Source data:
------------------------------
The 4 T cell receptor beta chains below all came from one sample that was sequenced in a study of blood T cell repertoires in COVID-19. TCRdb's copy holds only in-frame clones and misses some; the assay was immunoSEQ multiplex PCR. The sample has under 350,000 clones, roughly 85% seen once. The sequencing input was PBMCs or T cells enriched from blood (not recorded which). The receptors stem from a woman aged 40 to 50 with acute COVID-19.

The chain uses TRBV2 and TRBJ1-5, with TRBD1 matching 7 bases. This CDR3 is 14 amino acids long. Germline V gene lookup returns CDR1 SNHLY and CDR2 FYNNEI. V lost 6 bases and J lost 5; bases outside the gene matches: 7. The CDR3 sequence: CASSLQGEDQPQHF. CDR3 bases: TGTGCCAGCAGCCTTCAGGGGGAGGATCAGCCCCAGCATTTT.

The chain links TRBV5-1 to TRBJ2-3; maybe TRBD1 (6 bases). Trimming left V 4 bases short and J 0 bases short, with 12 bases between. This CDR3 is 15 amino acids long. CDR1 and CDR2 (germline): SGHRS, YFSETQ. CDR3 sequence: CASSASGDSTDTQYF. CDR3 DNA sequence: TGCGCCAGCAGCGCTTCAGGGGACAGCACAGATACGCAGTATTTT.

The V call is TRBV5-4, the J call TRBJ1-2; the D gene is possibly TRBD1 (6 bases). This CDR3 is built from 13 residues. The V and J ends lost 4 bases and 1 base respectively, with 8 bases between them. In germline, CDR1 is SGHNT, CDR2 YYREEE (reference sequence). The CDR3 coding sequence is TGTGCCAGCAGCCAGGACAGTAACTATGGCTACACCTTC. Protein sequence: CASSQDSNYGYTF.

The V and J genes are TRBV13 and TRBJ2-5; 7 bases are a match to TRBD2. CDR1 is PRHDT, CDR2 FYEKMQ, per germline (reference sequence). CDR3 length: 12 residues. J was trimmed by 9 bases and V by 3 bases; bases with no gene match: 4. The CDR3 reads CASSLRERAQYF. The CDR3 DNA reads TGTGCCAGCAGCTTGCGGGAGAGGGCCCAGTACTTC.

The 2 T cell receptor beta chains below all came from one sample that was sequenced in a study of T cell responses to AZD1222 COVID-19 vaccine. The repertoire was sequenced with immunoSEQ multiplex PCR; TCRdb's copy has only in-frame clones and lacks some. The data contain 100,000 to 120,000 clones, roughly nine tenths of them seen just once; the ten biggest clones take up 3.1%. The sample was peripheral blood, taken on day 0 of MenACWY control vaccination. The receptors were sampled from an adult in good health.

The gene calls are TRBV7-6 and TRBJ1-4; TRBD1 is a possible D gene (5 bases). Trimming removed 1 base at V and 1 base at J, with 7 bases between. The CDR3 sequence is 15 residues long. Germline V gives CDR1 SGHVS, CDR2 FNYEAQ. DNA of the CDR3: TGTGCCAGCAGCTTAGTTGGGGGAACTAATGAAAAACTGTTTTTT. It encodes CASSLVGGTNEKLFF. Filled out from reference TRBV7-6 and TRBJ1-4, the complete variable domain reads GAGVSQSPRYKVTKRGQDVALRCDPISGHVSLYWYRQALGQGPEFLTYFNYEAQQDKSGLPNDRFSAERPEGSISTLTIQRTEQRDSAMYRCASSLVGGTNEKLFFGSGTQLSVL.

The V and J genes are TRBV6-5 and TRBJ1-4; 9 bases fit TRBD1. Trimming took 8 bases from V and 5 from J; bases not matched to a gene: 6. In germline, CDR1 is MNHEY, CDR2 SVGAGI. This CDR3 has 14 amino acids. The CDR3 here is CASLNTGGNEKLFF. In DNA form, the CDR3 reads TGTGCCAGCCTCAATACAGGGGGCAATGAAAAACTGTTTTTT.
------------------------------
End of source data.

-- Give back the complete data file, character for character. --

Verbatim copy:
The 4 T cell receptor beta chains below all came from one sample that was sequenced in a study of blood T cell repertoires in COVID-19. TCRdb's copy holds only in-frame clones and misses some; the assay was immunoSEQ multiplex PCR. The sample has under 350,000 clones, roughly 85% seen once. The sequencing input was PBMCs or T cells enriched from blood (not recorded which). The receptors stem from a woman aged 40 to 50 with acute COVID-19.

The chain uses TRBV2 and TRBJ1-5, with TRBD1 matching 7 bases. This CDR3 is 14 amino acids long. Germline V gene lookup returns CDR1 SNHLY and CDR2 FYNNEI. V lost 6 bases and J lost 5; bases outside the gene matches: 7. The CDR3 sequence: CASSLQGEDQPQHF. CDR3 bases: TGTGCCAGCAGCCTTCAGGGGGAGGATCAGCCCCAGCATTTT.

The chain links TRBV5-1 to TRBJ2-3; maybe TRBD1 (6 bases). Trimming left V 4 bases short and J 0 bases short, with 12 bases between. This CDR3 is 15 amino acids long. CDR1 and CDR2 (germline): SGHRS, YFSETQ. CDR3 sequence: CASSASGDSTDTQYF. CDR3 DNA sequence: TGCGCCAGCAGCGCTTCAGGGGACAGCACAGATACGCAGTATTTT.

The V call is TRBV5-4, the J call TRBJ1-2; the D gene is possibly TRBD1 (6 bases). This CDR3 is built from 13 residues. The V and J ends lost 4 bases and 1 base respectively, with 8 bases between them. In germline, CDR1 is SGHNT, CDR2 YYREEE (reference sequence). The CDR3 coding sequence is TGTGCCAGCAGCCAGGACAGTAACTATGGCTACACCTTC. Protein sequence: CASSQDSNYGYTF.

The V and J genes are TRBV13 and TRBJ2-5; 7 bases are a match to TRBD2. CDR1 is PRHDT, CDR2 FYEKMQ, per germline (reference sequence). CDR3 length: 12 residues. J was trimmed by 9 bases and V by 3 bases; bases with no gene match: 4. The CDR3 reads CASSLRERAQYF. The CDR3 DNA reads TGTGCCAGCAGCTTGCGGGAGAGGGCCCAGTACTTC.

The 2 T cell receptor beta chains below all came from one sample that was sequenced in a study of T cell responses to AZD1222 COVID-19 vaccine. The repertoire was sequenced with immunoSEQ multiplex PCR; TCRdb's copy has only in-frame clones and lacks some. The data contain 100,000 to 120,000 clones, roughly nine tenths of them seen just once; the ten biggest clones take up 3.1%. The sample was peripheral blood, taken on day 0 of MenACWY control vaccination. The receptors were sampled from an adult in good health.

The gene calls are TRBV7-6 and TRBJ1-4; TRBD1 is a possible D gene (5 bases). Trimming removed 1 base at V and 1 base at J, with 7 bases between. The CDR3 sequence is 15 residues long. Germline V gives CDR1 SGHVS, CDR2 FNYEAQ. DNA of the CDR3: TGTGCCAGCAGCTTAGTTGGGGGAACTAATGAAAAACTGTTTTTT. It encodes CASSLVGGTNEKLFF. Filled out from reference TRBV7-6 and TRBJ1-4, the complete variable domain reads GAGVSQSPRYKVTKRGQDVALRCDPISGHVSLYWYRQALGQGPEFLTYFNYEAQQDKSGLPNDRFSAERPEGSISTLTIQRTEQRDSAMYRCASSLVGGTNEKLFFGSGTQLSVL.

The V and J genes are TRBV6-5 and TRBJ1-4; 9 bases fit TRBD1. Trimming took 8 bases from V and 5 from J; bases not matched to a gene: 6. In germline, CDR1 is MNHEY, CDR2 SVGAGI. This CDR3 has 14 amino acids. The CDR3 here is CASLNTGGNEKLFF. In DNA form, the CDR3 reads TGTGCCAGCCTCAATACAGGGGGCAATGAAAAACTGTTTTTT.